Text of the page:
Coordinating Excellence & Engineering Performance in Uganda

Uganda performs well in the CGGI for the Coordination indicator (23rd out of 113 countries in 2024). A key government leader in Uganda’s dynamic energy sector reflects on the task of establishing integrated coordination processes and an effective, well-aligned organisational culture.

Coordination is a challenge for many public sector institutions globally. What aspects of the Ugandan system of governance contribute to its good performance in this area?

What stands out for Uganda is the structure and coordination within the government. This flows directly from our National Development Plan 3, which is organised into thematic programmes based on key drivers for socio-economic transformation, which include alleviating poverty and sustainable development.

Irene Bateebe (sixth from left) at the Nalubaale and Kiira hydropower dams project. Jinja, Uganda, 8 March 2024.

The Plan sets out clear targets and key performance indicators for every sector to achieve. At the national level, the Office of the Prime Minister monitors the performance of programmes that are part of the Plan, and everyone reports on their key deliverables to this Office. These targets cascade down to all government agencies, so every Ministry must have a strategic plan that aligns with the National Development Plan.

Beyond the strategic plan, we have a clear institutional structure that supports us in both our execution and coordination—and Ministries are at the heart of coordinating their respective sectors. In my own Ministry, I have about 12 other agencies and authorities to oversee, ensuring that they too are aligned to the national development goals. It is vital to have clear coordination across the sector. Otherwise, it is very easy for these autonomous agencies to stray from the national vision.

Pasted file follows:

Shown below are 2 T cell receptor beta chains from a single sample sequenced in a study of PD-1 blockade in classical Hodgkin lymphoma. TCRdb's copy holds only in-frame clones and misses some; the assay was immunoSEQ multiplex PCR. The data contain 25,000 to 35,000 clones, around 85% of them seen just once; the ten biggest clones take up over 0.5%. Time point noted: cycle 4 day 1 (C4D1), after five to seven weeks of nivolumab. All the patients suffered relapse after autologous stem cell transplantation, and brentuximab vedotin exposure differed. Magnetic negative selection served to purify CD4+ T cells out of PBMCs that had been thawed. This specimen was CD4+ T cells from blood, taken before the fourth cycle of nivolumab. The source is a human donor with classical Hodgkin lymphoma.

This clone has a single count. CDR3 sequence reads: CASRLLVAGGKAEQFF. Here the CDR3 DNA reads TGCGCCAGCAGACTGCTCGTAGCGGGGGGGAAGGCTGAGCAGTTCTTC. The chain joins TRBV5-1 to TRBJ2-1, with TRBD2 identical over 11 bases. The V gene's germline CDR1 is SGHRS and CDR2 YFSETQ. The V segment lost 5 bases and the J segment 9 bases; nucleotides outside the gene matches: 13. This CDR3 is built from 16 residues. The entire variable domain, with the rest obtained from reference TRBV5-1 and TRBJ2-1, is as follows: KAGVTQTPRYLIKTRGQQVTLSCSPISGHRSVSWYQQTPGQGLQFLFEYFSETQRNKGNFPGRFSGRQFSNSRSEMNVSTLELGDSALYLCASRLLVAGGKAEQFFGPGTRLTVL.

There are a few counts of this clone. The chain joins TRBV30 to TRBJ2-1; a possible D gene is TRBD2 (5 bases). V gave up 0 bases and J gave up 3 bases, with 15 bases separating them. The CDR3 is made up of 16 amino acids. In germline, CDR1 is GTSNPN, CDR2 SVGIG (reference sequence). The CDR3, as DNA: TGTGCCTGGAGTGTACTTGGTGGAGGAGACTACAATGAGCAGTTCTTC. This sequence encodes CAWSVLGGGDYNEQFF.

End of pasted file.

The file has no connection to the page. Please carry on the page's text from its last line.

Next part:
It is one thing to have a strategy; it is another to ensure that you implement it. One of the ways we do this is by monitoring and evaluating the entities under our charge. We ensure that, at the operational level, our teams are always in touch with the agencies to ensure that any emerging issues are addressed in a timely way. Every quarter, the agencies present their performance reports and challenges to the Ministry, and together we work to resolve them.

Installation of solar panels on the roofs of Loyoro village. Karamoja, Uganda, 7 April 2018

In coordinating the staff and organisations under your charge so they contribute to the greater national strategy, what aspects do you pay most attention to?

We pay attention to organisational culture because we know that culture can eat strategy for breakfast. My Ministry is quite big: I supervise 600 staff at the centre, and if you add up all the satellite agencies, it can go up to 1,000 employees. How do we ensure the cohesion of the entire team? How do we have them buy into the targets we have set?

We make sure we cascade our values and vision to our affiliated entities, so that they are all aligned with the Ministry. We check that they have the necessary systems and processes in place. We also encourage them to pay attention to performance management: for example, we are rolling out a Balanced Scorecard for our commercial companies. Having successfully piloted it with our national oil company, we hope to implement this throughout all our entities eventually, so they have a clear system to ensure their governance, performance, and organisational productivity are as required.

It is one thing to have a strategy; it is another to ensure that you implement it.